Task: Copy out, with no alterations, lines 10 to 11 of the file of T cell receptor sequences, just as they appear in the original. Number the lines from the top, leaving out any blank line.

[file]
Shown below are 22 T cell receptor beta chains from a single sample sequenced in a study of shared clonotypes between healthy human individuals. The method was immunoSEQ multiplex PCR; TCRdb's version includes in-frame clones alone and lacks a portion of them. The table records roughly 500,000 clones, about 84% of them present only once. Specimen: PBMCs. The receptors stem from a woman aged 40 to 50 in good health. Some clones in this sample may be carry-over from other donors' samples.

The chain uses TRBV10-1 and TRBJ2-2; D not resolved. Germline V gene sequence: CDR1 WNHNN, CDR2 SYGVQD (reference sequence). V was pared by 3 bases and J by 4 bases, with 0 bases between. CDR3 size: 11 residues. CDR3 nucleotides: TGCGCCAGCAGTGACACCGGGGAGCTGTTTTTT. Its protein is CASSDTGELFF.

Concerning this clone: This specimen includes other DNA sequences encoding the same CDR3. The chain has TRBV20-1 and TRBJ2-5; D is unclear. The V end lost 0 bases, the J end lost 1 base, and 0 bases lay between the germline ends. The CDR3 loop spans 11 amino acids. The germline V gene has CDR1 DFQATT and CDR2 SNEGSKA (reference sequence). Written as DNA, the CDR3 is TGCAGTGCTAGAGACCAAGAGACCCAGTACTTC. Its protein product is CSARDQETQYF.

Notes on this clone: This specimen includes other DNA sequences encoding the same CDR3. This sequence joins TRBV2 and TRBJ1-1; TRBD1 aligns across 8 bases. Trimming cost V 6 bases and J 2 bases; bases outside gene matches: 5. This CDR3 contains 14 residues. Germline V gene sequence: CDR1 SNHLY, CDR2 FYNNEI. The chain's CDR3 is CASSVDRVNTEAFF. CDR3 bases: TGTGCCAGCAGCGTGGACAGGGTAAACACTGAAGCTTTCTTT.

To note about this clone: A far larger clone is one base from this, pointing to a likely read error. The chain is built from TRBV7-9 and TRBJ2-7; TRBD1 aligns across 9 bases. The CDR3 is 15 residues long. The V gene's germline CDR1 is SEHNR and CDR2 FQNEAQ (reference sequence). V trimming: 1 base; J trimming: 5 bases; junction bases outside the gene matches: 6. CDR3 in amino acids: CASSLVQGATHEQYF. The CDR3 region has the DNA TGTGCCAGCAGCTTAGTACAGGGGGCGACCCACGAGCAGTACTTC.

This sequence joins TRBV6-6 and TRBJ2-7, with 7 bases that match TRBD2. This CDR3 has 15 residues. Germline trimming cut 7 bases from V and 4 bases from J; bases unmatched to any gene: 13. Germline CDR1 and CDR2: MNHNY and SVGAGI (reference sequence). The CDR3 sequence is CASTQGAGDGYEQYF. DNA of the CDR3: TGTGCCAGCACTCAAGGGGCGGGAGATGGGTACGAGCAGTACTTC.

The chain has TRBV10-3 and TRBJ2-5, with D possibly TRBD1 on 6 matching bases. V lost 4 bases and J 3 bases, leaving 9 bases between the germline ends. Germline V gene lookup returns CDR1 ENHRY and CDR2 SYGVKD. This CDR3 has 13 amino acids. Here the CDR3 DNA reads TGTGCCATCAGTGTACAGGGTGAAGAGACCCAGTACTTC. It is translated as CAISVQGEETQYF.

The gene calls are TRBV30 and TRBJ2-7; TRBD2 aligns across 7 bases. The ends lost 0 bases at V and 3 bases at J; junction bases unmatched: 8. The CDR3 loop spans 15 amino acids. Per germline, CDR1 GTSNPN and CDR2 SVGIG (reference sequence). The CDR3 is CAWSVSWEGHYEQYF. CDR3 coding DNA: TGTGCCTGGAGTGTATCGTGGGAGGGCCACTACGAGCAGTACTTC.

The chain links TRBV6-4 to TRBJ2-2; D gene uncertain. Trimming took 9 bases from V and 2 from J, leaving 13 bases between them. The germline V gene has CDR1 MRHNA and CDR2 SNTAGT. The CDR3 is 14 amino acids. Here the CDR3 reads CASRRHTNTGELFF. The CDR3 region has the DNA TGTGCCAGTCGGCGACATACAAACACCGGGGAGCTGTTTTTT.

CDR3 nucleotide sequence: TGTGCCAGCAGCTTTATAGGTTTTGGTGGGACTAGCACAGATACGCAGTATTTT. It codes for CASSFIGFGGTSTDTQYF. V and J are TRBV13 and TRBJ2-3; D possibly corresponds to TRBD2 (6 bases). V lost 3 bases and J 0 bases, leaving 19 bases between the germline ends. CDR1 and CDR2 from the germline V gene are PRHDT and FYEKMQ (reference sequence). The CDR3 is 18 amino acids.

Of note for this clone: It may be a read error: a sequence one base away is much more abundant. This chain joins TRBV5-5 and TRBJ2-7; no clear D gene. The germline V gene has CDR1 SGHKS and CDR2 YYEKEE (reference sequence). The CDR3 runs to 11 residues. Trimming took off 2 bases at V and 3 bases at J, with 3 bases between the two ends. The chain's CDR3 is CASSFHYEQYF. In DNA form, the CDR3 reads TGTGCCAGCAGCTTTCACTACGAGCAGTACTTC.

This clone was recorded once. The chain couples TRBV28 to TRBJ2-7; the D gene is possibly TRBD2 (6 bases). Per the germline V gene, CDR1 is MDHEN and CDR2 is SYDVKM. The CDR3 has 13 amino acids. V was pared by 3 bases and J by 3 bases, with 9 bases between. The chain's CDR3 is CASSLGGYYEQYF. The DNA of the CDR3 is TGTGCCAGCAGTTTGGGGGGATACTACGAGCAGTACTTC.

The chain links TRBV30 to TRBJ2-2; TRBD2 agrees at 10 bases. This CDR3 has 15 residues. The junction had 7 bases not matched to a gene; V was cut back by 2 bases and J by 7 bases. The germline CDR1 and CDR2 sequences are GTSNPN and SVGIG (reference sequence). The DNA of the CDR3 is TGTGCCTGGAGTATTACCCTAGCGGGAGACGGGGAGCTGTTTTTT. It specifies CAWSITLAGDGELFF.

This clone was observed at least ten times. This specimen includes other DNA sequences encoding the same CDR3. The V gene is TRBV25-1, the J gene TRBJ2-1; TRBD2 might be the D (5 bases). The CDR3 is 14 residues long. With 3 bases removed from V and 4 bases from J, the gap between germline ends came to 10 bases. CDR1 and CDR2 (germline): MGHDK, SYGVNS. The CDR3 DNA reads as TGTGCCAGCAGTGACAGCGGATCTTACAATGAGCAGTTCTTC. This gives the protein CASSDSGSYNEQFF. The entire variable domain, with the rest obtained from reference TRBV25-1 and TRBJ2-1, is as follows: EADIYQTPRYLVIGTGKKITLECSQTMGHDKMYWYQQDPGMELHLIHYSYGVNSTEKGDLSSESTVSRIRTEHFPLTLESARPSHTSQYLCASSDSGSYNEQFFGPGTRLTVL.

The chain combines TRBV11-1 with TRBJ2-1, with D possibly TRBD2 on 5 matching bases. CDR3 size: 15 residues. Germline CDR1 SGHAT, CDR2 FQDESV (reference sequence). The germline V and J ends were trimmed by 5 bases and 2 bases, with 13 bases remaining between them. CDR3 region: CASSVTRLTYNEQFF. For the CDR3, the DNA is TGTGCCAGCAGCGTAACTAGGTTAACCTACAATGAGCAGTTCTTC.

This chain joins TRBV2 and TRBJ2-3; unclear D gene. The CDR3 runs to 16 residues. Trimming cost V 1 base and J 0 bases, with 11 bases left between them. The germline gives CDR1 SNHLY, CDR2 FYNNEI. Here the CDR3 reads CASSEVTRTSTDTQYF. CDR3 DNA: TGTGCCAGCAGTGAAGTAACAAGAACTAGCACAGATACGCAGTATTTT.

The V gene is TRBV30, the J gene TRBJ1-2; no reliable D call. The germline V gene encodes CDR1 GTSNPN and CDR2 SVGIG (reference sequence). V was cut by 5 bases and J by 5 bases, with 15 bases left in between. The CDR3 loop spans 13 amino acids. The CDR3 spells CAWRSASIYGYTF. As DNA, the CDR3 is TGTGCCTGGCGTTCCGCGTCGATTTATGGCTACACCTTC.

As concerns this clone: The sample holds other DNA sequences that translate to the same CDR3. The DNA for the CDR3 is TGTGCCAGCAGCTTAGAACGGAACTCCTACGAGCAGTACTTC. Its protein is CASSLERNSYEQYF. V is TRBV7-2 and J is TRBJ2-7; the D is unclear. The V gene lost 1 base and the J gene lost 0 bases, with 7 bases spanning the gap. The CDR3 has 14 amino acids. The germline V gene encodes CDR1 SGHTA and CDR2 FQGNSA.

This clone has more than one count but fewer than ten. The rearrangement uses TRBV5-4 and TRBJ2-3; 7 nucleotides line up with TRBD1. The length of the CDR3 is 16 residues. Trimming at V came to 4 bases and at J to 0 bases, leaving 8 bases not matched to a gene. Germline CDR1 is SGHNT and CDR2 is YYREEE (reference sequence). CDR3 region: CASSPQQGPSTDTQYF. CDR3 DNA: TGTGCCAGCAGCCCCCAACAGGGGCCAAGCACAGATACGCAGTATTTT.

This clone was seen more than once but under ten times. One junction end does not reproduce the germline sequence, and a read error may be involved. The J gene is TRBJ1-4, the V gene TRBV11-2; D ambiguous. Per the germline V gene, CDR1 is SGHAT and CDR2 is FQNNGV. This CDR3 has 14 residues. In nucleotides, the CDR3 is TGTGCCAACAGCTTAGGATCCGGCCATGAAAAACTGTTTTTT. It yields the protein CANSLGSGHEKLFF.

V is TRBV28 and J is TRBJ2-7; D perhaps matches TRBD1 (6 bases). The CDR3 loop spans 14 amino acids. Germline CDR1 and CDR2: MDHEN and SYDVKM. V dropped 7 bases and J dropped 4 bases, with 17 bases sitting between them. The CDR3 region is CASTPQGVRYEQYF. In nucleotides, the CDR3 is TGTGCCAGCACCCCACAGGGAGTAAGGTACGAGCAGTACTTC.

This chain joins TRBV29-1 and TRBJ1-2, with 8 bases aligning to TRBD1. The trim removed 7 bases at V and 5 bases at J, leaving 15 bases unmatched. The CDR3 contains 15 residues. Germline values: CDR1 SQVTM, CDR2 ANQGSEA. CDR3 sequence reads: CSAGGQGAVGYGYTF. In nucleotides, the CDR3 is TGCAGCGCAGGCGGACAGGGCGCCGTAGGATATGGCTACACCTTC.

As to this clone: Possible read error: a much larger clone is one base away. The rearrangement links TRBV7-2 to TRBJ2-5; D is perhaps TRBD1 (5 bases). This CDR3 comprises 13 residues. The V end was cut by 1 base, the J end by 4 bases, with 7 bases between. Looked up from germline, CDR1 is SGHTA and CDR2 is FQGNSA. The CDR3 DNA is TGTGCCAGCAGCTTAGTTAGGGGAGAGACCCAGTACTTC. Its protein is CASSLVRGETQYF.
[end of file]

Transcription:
CDR3 nucleotide sequence: TGTGCCAGCAGCTTTATAGGTTTTGGTGGGACTAGCACAGATACGCAGTATTTT. It codes for CASSFIGFGGTSTDTQYF. V and J are TRBV13 and TRBJ2-3; D possibly corresponds to TRBD2 (6 bases). V lost 3 bases and J 0 bases, leaving 19 bases between the germline ends. CDR1 and CDR2 from the germline V gene are PRHDT and FYEKMQ (reference sequence). The CDR3 is 18 amino acids.

Of note for this clone: It may be a read error: a sequence one base away is much more abundant. This chain joins TRBV5-5 and TRBJ2-7; no clear D gene. The germline V gene has CDR1 SGHKS and CDR2 YYEKEE (reference sequence). The CDR3 runs to 11 residues. Trimming took off 2 bases at V and 3 bases at J, with 3 bases between the two ends. The chain's CDR3 is CASSFHYEQYF. In DNA form, the CDR3 reads TGTGCCAGCAGCTTTCACTACGAGCAGTACTTC.